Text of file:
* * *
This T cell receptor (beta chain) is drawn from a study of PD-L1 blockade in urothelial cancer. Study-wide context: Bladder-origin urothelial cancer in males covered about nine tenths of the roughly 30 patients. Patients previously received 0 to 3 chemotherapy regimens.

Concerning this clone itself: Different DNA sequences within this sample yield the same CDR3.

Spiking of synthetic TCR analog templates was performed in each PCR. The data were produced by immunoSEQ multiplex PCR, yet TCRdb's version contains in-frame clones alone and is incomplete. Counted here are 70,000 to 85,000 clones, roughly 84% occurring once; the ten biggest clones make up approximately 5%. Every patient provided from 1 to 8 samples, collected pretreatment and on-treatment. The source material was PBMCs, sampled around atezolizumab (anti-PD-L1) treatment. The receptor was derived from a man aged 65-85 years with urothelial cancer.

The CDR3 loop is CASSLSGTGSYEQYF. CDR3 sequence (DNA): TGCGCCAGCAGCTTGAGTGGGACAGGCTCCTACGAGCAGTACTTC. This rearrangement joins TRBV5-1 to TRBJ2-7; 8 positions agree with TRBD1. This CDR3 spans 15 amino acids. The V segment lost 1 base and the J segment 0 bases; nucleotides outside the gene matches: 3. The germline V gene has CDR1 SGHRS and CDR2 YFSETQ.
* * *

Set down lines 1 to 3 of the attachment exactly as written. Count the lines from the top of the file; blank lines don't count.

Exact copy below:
This T cell receptor (beta chain) is drawn from a study of PD-L1 blockade in urothelial cancer. Study-wide context: Bladder-origin urothelial cancer in males covered about nine tenths of the roughly 30 patients. Patients previously received 0 to 3 chemotherapy regimens.

Concerning this clone itself: Different DNA sequences within this sample yield the same CDR3.

Spiking of synthetic TCR analog templates was performed in each PCR. The data were produced by immunoSEQ multiplex PCR, yet TCRdb's version contains in-frame clones alone and is incomplete. Counted here are 70,000 to 85,000 clones, roughly 84% occurring once; the ten biggest clones make up approximately 5%. Every patient provided from 1 to 8 samples, collected pretreatment and on-treatment. The source material was PBMCs, sampled around atezolizumab (anti-PD-L1) treatment. The receptor was derived from a man aged 65-85 years with urothelial cancer.